As the first African-American woman named a principal dancer by American Ballet Theatre in its 75-year history, Misty Copeland has a story worth telling. Too bad A Ballerina’s Tale does such a so-so job of it.
Nelson George’s documentary is perfectly pleasant to watch. Little girls with tutu dreams will probably have a great time. Yet while it’s a nice showcase for Copeland’s girlish-yet-disciplined personality and perfectionism, it never quite decides what sort of movie it wants to be. Trailing the dancer through backstage labyrinths and into Upper West Side apartments where she has physical therapy, Tale is partly a traditional tick-tock approach familiar from cinema vérité. Yet it also features talking heads — primarily other women of color — who speak to the significance of Copeland’s ascendance.
That story, though, is watered down in its specifics. The movie elides any mention of the protracted custody battle between Copeland’s mother and her ballet teachers when she was a teenager first catching balletophiles’ eyes in California. Tale seems determined to keep the narrative tidy. Though we meet Copeland’s best friend Leyla, a fellow dancer, there’s no mention of her personal life. The guy who kisses her in the very last scene? If you Google, you’ll find out it’s her fiancé, cousin of Taye Diggs, who apparently played matchmaker. That sort of information would have been interesting.
Speaking of interesting (or not), director George manages to make the most dramatic incident — a shin injury that’s diagnosed just shy of possibly resulting in a shattered bone that would have immediately ended Copeland’s career — clinical and anticlimactic. (Long story short: She survived.)
Perhaps a bigger issue for me is that the movie repeatedly brings up the Caucasian-driven, Eurocentric history of ballet and the importance of the long-overdue promotion of someone like Copeland into a lead role at a major company. Susan Fales-Hill, self-described as Copeland’s confidant-slash-consigliere, is amusing and charismatic as she discusses her protégée.
But the movie could use more voices and, ironically, more diversity, giving a broader context to Copeland’s achievement. In the end, Tale feels like the polite opening conversation in what deserves to be a more rigorous, ruder discussion about the arts and the continued need for cultural and racial inclusion within them.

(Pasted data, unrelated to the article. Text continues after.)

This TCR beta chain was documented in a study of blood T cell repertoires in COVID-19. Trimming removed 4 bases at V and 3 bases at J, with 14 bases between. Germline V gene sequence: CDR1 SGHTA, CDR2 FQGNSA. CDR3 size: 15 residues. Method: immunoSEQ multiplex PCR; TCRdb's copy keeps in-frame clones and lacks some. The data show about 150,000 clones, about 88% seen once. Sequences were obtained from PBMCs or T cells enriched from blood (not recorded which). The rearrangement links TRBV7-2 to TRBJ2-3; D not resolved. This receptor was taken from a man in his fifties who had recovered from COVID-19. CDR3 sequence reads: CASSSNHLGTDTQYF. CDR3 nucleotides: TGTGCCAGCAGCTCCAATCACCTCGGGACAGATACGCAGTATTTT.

But wait, there’s more not-so-good news. Also opening, The Cut from director Fatih Akin (2004’s admired Head-On) gets props for its ambition to put dramatic focus on a little-known bit of World War I history. But that ambition isn’t fulfilled. In 1915 in the then-Ottoman Empire, Christian and Muslim men over the age of 15 are being conscripted to fight or to perform backbreaking labor. Minorities, like the Armenian population, are mysteriously starting to disappear.
Nazaret (Tahar Rahim) is a Christian Armenian living in Mardin, Turkey, working as a blacksmith to support his wife and adorable twin daughters. The movie sets up his idyllic home life with such familiar clunkiness, we know it’s only a matter of time before angry fists start hammering at the family’s doorway in the dark of night.
Sure enough, Nazaret is rousted from bed and sent to the desert, a member of a chain gang ordered to hack at the boulders with pickaxes to build a road. Bad goes to worse when the men are lined up against a cliff, firing-squad style. But their throats are slit, instead. Nazaret’s assigned would-be killer balks, only wounding his neck. The blade destroys Nazaret’s vocal cords, but he’s able to play dead and survive.
Much of the first hour of this long film follows the now voiceless Nazaret as he stumbles through the desert. The sequence all too successfully lets us feel what it’s like to be stranded and starving in the dusty Turkish landscape. It’s capped by a visit to a desperate tent-city of abandoned, starving women, including Nazaret’s sister-in-law who begs him to end her suffering. A lingering flavor of nightmare suffuses everything.
In its second half, The Cut becomes a more traditional kind of travelogue, taking us to the streets of Havana then to the American Midwest as Nazaret tries to find his teenage daughters. (The movie’s time frame extends from 1915 to 1923.) These scenes have more forward momentum than the long sojourn in the desert. But the movie never makes us care much for the fate of this family.
That’s partly the fault of the script and direction, partly the fault of its leading man. Rahim has been cast in some good movies, including A Prophet and The Past. He’s young, handsome — and a dead zone in every movie I’ve seen him in. There’s a blankness behind his eyes, and when he talks, he always seems to lag a beat behind the other actors. (Making his character mute for most of The Cut was probably a wise strategy.) It’s a shame for The Cut, a movie that winds up as uninvolving as it is ambitious.
A Ballerina’s Tale. A documentary by Nelson George. Unrated. 85 minutes. At the Plaza.
The Cut. With Tahar Rahim, Simon Abkarian. Directed by Fatih Akin. In Armenian, Arabic, Turkish, Kurdish and Spanish, with subtitles. Unrated. 138 minutes. At Landmark Midtown Art Cinema.